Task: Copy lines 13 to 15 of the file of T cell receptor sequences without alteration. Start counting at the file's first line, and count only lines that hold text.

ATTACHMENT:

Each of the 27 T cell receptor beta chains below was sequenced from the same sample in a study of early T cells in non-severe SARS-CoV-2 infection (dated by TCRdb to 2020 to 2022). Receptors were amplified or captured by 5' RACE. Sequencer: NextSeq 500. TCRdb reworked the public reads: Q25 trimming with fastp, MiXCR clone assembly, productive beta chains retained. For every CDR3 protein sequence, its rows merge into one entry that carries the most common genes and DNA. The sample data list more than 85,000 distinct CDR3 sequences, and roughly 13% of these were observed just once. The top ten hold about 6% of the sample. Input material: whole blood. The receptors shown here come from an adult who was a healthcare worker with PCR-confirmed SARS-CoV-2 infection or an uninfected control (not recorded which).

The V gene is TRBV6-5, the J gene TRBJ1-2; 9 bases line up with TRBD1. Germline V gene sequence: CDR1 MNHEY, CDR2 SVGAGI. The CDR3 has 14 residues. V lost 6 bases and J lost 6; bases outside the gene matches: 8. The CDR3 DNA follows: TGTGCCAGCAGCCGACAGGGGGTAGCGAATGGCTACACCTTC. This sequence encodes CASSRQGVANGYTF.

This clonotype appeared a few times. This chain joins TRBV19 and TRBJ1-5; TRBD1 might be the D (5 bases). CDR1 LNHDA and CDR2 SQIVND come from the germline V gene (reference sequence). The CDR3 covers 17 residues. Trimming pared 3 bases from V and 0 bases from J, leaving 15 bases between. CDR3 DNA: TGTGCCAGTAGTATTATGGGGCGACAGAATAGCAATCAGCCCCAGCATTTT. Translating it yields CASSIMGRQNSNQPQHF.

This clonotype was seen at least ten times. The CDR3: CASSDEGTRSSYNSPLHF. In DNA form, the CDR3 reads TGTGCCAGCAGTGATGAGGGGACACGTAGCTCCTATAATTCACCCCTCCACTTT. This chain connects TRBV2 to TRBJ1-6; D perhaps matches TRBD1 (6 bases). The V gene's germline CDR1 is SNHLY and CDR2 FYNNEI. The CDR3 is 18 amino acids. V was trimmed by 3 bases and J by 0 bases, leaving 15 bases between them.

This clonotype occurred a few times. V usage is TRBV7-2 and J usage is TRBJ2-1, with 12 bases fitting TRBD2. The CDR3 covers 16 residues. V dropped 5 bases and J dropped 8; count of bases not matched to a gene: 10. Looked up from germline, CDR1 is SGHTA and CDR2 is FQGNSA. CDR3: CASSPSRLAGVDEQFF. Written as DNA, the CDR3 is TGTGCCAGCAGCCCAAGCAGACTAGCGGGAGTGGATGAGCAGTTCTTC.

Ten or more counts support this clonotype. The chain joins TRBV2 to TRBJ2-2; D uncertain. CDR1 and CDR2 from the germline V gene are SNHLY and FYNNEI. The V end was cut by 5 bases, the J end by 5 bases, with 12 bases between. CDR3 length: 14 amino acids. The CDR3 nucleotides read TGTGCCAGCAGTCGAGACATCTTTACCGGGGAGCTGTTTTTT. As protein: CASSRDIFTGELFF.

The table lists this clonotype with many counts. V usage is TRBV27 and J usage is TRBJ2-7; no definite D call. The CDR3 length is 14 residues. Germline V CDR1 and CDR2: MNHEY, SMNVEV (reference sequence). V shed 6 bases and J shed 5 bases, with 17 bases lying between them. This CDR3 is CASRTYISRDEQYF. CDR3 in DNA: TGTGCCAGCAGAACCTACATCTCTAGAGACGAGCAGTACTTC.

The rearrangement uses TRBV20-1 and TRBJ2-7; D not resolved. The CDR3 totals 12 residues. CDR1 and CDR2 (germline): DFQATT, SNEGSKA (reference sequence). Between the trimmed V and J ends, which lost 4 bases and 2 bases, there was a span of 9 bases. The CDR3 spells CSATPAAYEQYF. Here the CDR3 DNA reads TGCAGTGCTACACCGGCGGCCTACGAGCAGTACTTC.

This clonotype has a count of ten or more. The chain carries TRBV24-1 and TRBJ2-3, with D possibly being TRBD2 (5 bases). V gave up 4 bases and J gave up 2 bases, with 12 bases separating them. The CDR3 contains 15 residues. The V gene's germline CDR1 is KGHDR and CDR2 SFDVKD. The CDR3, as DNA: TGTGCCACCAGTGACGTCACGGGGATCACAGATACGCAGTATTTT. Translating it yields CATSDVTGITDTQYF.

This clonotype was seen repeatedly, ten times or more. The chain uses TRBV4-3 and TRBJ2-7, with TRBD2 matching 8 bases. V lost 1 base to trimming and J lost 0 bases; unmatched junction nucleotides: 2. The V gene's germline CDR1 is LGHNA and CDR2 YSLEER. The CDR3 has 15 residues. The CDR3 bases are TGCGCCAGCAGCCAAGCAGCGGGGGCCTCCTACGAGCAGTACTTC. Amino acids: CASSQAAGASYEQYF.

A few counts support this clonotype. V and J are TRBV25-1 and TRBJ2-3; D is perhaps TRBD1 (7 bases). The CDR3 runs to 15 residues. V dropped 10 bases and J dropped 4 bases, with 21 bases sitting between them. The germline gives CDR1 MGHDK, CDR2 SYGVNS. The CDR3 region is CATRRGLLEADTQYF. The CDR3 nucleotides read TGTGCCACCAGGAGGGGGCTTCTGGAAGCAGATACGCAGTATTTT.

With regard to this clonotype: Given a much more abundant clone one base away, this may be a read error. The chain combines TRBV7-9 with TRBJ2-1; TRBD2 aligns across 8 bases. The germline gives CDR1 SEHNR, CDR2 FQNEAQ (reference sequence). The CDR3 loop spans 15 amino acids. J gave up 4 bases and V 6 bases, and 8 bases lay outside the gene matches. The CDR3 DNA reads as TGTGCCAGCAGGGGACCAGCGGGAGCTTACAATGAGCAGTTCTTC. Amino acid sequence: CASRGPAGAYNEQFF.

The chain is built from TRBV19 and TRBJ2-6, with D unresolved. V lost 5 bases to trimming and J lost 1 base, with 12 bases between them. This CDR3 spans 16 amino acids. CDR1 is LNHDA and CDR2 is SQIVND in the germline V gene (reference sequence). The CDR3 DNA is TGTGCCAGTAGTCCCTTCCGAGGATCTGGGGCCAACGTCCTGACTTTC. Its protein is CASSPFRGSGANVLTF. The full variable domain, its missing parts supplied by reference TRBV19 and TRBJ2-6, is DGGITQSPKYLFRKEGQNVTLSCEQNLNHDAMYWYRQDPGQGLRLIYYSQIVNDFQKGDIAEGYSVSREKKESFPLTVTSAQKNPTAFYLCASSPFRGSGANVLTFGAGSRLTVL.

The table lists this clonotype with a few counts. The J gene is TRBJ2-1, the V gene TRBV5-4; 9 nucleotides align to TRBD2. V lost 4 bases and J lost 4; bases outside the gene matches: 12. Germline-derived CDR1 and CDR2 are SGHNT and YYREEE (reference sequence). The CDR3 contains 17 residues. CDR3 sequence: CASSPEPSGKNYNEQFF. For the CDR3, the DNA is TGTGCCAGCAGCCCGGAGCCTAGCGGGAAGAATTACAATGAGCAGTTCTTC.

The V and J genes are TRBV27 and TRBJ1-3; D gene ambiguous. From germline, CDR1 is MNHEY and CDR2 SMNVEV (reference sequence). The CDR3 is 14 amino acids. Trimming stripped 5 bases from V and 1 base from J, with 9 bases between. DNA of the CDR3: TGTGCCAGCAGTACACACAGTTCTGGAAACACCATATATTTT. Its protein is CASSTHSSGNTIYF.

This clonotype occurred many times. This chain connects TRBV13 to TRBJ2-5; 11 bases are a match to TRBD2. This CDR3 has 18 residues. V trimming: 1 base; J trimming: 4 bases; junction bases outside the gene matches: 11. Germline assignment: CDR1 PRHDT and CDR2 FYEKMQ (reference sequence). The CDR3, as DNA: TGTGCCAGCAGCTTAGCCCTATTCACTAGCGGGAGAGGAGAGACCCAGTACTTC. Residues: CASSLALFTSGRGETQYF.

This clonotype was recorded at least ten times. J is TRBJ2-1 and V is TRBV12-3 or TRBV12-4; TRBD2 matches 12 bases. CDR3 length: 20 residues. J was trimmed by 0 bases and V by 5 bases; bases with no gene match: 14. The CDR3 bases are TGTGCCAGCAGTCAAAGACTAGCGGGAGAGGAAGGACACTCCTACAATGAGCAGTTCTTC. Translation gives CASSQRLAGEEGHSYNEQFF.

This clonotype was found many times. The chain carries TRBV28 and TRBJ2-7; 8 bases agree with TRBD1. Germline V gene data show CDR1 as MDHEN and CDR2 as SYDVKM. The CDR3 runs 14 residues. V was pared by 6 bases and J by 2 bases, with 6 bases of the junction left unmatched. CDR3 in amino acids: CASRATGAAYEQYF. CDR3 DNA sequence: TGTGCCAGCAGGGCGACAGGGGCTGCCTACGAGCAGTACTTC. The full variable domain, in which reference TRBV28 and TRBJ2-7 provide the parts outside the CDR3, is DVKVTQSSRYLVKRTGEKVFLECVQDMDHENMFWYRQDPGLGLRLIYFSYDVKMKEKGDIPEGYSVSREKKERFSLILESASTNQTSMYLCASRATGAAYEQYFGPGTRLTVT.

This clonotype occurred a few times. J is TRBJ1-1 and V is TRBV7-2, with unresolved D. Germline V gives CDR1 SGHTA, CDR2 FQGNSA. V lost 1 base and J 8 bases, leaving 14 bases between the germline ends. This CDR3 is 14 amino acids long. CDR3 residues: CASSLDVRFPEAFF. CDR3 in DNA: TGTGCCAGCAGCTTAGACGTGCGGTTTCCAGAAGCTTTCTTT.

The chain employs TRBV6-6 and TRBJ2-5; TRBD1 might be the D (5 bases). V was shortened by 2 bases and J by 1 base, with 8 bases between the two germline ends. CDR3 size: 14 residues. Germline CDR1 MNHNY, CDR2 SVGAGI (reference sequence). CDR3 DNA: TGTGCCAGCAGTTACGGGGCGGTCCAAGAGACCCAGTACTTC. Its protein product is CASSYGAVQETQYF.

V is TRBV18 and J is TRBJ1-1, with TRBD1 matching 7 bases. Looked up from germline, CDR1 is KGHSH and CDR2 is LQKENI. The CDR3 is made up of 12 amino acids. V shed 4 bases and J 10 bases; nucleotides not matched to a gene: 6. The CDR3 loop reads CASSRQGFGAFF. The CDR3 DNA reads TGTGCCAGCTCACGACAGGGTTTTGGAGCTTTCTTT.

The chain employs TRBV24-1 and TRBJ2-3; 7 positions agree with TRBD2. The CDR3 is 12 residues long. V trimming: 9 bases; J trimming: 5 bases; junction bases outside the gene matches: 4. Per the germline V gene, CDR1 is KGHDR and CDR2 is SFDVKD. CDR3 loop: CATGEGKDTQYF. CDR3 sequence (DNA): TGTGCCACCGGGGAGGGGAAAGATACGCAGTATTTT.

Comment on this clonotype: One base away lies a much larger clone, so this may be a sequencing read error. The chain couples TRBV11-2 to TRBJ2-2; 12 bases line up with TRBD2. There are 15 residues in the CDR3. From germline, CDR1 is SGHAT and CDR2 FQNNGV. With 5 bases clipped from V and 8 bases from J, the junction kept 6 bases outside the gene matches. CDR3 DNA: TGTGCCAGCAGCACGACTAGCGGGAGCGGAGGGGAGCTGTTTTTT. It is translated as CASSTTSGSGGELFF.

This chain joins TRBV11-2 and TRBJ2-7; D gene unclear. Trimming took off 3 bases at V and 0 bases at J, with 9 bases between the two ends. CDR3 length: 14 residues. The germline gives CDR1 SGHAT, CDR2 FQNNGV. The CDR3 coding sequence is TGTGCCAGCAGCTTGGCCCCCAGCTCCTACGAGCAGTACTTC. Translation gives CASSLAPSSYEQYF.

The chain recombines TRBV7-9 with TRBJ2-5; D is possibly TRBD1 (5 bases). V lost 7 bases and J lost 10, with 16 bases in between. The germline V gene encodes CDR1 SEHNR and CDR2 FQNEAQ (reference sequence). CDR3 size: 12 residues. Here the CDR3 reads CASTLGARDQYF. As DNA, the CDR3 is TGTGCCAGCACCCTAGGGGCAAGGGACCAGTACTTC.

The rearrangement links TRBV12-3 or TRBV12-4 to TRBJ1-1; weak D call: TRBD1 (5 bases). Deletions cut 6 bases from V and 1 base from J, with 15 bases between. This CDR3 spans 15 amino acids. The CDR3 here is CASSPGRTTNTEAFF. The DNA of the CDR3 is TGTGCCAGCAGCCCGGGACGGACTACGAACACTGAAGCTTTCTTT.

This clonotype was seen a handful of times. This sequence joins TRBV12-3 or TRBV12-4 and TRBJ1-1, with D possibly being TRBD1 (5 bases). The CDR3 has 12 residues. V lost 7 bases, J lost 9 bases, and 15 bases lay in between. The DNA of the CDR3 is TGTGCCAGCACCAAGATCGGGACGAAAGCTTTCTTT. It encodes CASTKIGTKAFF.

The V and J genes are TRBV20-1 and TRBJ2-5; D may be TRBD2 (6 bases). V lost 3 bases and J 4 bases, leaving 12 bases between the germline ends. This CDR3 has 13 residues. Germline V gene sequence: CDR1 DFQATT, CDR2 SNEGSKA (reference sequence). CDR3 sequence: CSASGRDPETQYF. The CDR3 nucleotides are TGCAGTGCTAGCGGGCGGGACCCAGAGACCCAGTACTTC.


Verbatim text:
The chain is built from TRBV19 and TRBJ2-6, with D unresolved. V lost 5 bases to trimming and J lost 1 base, with 12 bases between them. This CDR3 spans 16 amino acids. CDR1 is LNHDA and CDR2 is SQIVND in the germline V gene (reference sequence). The CDR3 DNA is TGTGCCAGTAGTCCCTTCCGAGGATCTGGGGCCAACGTCCTGACTTTC. Its protein is CASSPFRGSGANVLTF. The full variable domain, its missing parts supplied by reference TRBV19 and TRBJ2-6, is DGGITQSPKYLFRKEGQNVTLSCEQNLNHDAMYWYRQDPGQGLRLIYYSQIVNDFQKGDIAEGYSVSREKKESFPLTVTSAQKNPTAFYLCASSPFRGSGANVLTFGAGSRLTVL.

The table lists this clonotype with a few counts. The J gene is TRBJ2-1, the V gene TRBV5-4; 9 nucleotides align to TRBD2. V lost 4 bases and J lost 4; bases outside the gene matches: 12. Germline-derived CDR1 and CDR2 are SGHNT and YYREEE (reference sequence). The CDR3 contains 17 residues. CDR3 sequence: CASSPEPSGKNYNEQFF. For the CDR3, the DNA is TGTGCCAGCAGCCCGGAGCCTAGCGGGAAGAATTACAATGAGCAGTTCTTC.

The V and J genes are TRBV27 and TRBJ1-3; D gene ambiguous. From germline, CDR1 is MNHEY and CDR2 SMNVEV (reference sequence). The CDR3 is 14 amino acids. Trimming stripped 5 bases from V and 1 base from J, with 9 bases between. DNA of the CDR3: TGTGCCAGCAGTACACACAGTTCTGGAAACACCATATATTTT. Its protein is CASSTHSSGNTIYF.